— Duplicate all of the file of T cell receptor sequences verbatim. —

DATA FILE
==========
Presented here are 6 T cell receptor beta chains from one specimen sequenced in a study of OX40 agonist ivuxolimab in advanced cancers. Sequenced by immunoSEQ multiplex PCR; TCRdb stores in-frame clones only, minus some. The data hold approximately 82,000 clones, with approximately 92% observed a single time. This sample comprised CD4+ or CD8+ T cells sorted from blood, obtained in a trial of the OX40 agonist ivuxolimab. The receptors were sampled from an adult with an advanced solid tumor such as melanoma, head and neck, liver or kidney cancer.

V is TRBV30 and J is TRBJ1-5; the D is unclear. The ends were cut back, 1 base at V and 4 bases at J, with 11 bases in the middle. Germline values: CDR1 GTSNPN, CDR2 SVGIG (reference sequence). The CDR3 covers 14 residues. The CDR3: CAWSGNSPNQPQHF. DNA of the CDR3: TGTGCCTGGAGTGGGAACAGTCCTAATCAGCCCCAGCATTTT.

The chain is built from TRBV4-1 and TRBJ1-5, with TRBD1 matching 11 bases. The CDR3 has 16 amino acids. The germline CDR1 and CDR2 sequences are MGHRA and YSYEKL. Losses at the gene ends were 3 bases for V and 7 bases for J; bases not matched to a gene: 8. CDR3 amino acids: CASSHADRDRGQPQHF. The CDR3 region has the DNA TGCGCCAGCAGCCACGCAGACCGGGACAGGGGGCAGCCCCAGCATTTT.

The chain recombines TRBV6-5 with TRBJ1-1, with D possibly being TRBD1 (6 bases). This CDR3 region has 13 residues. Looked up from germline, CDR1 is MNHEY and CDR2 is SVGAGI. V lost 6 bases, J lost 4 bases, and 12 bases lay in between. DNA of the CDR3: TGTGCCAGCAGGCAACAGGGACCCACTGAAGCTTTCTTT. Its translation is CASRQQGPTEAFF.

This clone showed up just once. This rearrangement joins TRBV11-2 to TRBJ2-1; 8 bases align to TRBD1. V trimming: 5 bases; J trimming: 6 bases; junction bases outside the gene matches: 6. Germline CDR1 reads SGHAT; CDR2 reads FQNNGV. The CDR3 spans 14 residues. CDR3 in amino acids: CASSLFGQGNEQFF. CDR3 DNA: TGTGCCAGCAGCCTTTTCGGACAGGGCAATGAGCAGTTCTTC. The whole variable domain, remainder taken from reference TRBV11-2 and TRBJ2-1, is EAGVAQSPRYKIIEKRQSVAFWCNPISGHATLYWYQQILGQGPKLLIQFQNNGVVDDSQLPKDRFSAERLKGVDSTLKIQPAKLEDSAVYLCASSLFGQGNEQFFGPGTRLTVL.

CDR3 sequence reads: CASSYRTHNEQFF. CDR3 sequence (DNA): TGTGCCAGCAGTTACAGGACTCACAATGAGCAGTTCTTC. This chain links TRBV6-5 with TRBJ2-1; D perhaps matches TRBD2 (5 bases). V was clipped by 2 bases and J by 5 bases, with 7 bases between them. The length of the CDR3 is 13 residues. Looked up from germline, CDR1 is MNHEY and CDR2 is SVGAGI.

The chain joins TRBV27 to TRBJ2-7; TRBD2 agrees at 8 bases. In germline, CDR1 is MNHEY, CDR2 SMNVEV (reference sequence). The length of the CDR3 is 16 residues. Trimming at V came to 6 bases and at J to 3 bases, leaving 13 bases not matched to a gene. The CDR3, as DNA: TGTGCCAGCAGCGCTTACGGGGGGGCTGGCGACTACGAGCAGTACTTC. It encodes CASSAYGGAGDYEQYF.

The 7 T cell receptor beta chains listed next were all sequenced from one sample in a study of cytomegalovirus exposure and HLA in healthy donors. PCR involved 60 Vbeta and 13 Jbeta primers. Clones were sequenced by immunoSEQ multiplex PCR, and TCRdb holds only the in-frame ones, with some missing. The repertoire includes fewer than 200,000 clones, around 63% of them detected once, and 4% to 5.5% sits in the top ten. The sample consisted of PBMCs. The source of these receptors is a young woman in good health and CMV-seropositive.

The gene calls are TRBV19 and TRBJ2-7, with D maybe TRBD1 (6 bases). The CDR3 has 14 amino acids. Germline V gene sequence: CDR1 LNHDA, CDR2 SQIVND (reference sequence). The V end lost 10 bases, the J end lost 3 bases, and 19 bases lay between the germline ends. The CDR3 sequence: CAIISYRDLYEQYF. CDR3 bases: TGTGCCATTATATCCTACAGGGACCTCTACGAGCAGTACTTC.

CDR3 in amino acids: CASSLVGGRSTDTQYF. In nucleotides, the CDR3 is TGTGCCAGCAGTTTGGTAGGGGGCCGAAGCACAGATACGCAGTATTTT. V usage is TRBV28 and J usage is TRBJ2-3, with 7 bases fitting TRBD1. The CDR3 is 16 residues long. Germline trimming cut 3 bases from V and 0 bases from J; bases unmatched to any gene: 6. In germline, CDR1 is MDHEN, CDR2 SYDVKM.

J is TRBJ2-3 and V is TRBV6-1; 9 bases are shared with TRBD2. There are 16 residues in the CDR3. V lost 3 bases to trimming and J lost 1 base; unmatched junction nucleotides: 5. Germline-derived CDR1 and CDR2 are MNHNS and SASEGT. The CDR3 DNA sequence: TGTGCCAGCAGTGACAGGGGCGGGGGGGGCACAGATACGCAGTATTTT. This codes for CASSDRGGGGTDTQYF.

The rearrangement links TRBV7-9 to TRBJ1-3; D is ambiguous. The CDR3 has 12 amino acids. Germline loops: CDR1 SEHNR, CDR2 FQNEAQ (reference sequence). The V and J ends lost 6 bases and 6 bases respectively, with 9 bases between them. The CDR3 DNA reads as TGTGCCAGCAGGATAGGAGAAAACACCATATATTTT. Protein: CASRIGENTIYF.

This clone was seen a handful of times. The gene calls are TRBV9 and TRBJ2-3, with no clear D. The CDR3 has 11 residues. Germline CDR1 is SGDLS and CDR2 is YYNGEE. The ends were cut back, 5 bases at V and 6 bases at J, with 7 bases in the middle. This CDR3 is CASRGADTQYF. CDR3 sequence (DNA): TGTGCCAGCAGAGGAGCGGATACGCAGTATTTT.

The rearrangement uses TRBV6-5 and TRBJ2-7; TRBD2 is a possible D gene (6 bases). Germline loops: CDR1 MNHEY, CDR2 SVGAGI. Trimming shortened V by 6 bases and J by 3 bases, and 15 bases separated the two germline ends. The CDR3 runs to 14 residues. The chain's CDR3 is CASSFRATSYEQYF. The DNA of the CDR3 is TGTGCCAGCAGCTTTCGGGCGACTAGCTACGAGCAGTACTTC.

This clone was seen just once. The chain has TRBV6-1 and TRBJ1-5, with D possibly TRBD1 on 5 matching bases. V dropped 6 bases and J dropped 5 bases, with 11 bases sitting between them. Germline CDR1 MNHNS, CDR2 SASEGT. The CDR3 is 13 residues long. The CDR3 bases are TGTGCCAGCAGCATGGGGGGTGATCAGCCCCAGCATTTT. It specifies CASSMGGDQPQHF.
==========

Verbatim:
Presented here are 6 T cell receptor beta chains from one specimen sequenced in a study of OX40 agonist ivuxolimab in advanced cancers. Sequenced by immunoSEQ multiplex PCR; TCRdb stores in-frame clones only, minus some. The data hold approximately 82,000 clones, with approximately 92% observed a single time. This sample comprised CD4+ or CD8+ T cells sorted from blood, obtained in a trial of the OX40 agonist ivuxolimab. The receptors were sampled from an adult with an advanced solid tumor such as melanoma, head and neck, liver or kidney cancer.

V is TRBV30 and J is TRBJ1-5; the D is unclear. The ends were cut back, 1 base at V and 4 bases at J, with 11 bases in the middle. Germline values: CDR1 GTSNPN, CDR2 SVGIG (reference sequence). The CDR3 covers 14 residues. The CDR3: CAWSGNSPNQPQHF. DNA of the CDR3: TGTGCCTGGAGTGGGAACAGTCCTAATCAGCCCCAGCATTTT.

The chain is built from TRBV4-1 and TRBJ1-5, with TRBD1 matching 11 bases. The CDR3 has 16 amino acids. The germline CDR1 and CDR2 sequences are MGHRA and YSYEKL. Losses at the gene ends were 3 bases for V and 7 bases for J; bases not matched to a gene: 8. CDR3 amino acids: CASSHADRDRGQPQHF. The CDR3 region has the DNA TGCGCCAGCAGCCACGCAGACCGGGACAGGGGGCAGCCCCAGCATTTT.

The chain recombines TRBV6-5 with TRBJ1-1, with D possibly being TRBD1 (6 bases). This CDR3 region has 13 residues. Looked up from germline, CDR1 is MNHEY and CDR2 is SVGAGI. V lost 6 bases, J lost 4 bases, and 12 bases lay in between. DNA of the CDR3: TGTGCCAGCAGGCAACAGGGACCCACTGAAGCTTTCTTT. Its translation is CASRQQGPTEAFF.

This clone showed up just once. This rearrangement joins TRBV11-2 to TRBJ2-1; 8 bases align to TRBD1. V trimming: 5 bases; J trimming: 6 bases; junction bases outside the gene matches: 6. Germline CDR1 reads SGHAT; CDR2 reads FQNNGV. The CDR3 spans 14 residues. CDR3 in amino acids: CASSLFGQGNEQFF. CDR3 DNA: TGTGCCAGCAGCCTTTTCGGACAGGGCAATGAGCAGTTCTTC. The whole variable domain, remainder taken from reference TRBV11-2 and TRBJ2-1, is EAGVAQSPRYKIIEKRQSVAFWCNPISGHATLYWYQQILGQGPKLLIQFQNNGVVDDSQLPKDRFSAERLKGVDSTLKIQPAKLEDSAVYLCASSLFGQGNEQFFGPGTRLTVL.

CDR3 sequence reads: CASSYRTHNEQFF. CDR3 sequence (DNA): TGTGCCAGCAGTTACAGGACTCACAATGAGCAGTTCTTC. This chain links TRBV6-5 with TRBJ2-1; D perhaps matches TRBD2 (5 bases). V was clipped by 2 bases and J by 5 bases, with 7 bases between them. The length of the CDR3 is 13 residues. Looked up from germline, CDR1 is MNHEY and CDR2 is SVGAGI.

The chain joins TRBV27 to TRBJ2-7; TRBD2 agrees at 8 bases. In germline, CDR1 is MNHEY, CDR2 SMNVEV (reference sequence). The length of the CDR3 is 16 residues. Trimming at V came to 6 bases and at J to 3 bases, leaving 13 bases not matched to a gene. The CDR3, as DNA: TGTGCCAGCAGCGCTTACGGGGGGGCTGGCGACTACGAGCAGTACTTC. It encodes CASSAYGGAGDYEQYF.

The 7 T cell receptor beta chains listed next were all sequenced from one sample in a study of cytomegalovirus exposure and HLA in healthy donors. PCR involved 60 Vbeta and 13 Jbeta primers. Clones were sequenced by immunoSEQ multiplex PCR, and TCRdb holds only the in-frame ones, with some missing. The repertoire includes fewer than 200,000 clones, around 63% of them detected once, and 4% to 5.5% sits in the top ten. The sample consisted of PBMCs. The source of these receptors is a young woman in good health and CMV-seropositive.

The gene calls are TRBV19 and TRBJ2-7, with D maybe TRBD1 (6 bases). The CDR3 has 14 amino acids. Germline V gene sequence: CDR1 LNHDA, CDR2 SQIVND (reference sequence). The V end lost 10 bases, the J end lost 3 bases, and 19 bases lay between the germline ends. The CDR3 sequence: CAIISYRDLYEQYF. CDR3 bases: TGTGCCATTATATCCTACAGGGACCTCTACGAGCAGTACTTC.

CDR3 in amino acids: CASSLVGGRSTDTQYF. In nucleotides, the CDR3 is TGTGCCAGCAGTTTGGTAGGGGGCCGAAGCACAGATACGCAGTATTTT. V usage is TRBV28 and J usage is TRBJ2-3, with 7 bases fitting TRBD1. The CDR3 is 16 residues long. Germline trimming cut 3 bases from V and 0 bases from J; bases unmatched to any gene: 6. In germline, CDR1 is MDHEN, CDR2 SYDVKM.

J is TRBJ2-3 and V is TRBV6-1; 9 bases are shared with TRBD2. There are 16 residues in the CDR3. V lost 3 bases to trimming and J lost 1 base; unmatched junction nucleotides: 5. Germline-derived CDR1 and CDR2 are MNHNS and SASEGT. The CDR3 DNA sequence: TGTGCCAGCAGTGACAGGGGCGGGGGGGGCACAGATACGCAGTATTTT. This codes for CASSDRGGGGTDTQYF.

The rearrangement links TRBV7-9 to TRBJ1-3; D is ambiguous. The CDR3 has 12 amino acids. Germline loops: CDR1 SEHNR, CDR2 FQNEAQ (reference sequence). The V and J ends lost 6 bases and 6 bases respectively, with 9 bases between them. The CDR3 DNA reads as TGTGCCAGCAGGATAGGAGAAAACACCATATATTTT. Protein: CASRIGENTIYF.

This clone was seen a handful of times. The gene calls are TRBV9 and TRBJ2-3, with no clear D. The CDR3 has 11 residues. Germline CDR1 is SGDLS and CDR2 is YYNGEE. The ends were cut back, 5 bases at V and 6 bases at J, with 7 bases in the middle. This CDR3 is CASRGADTQYF. CDR3 sequence (DNA): TGTGCCAGCAGAGGAGCGGATACGCAGTATTTT.

The rearrangement uses TRBV6-5 and TRBJ2-7; TRBD2 is a possible D gene (6 bases). Germline loops: CDR1 MNHEY, CDR2 SVGAGI. Trimming shortened V by 6 bases and J by 3 bases, and 15 bases separated the two germline ends. The CDR3 runs to 14 residues. The chain's CDR3 is CASSFRATSYEQYF. The DNA of the CDR3 is TGTGCCAGCAGCTTTCGGGCGACTAGCTACGAGCAGTACTTC.

This clone was seen just once. The chain has TRBV6-1 and TRBJ1-5, with D possibly TRBD1 on 5 matching bases. V dropped 6 bases and J dropped 5 bases, with 11 bases sitting between them. Germline CDR1 MNHNS, CDR2 SASEGT. The CDR3 is 13 residues long. The CDR3 bases are TGTGCCAGCAGCATGGGGGGTGATCAGCCCCAGCATTTT. It specifies CASSMGGDQPQHF.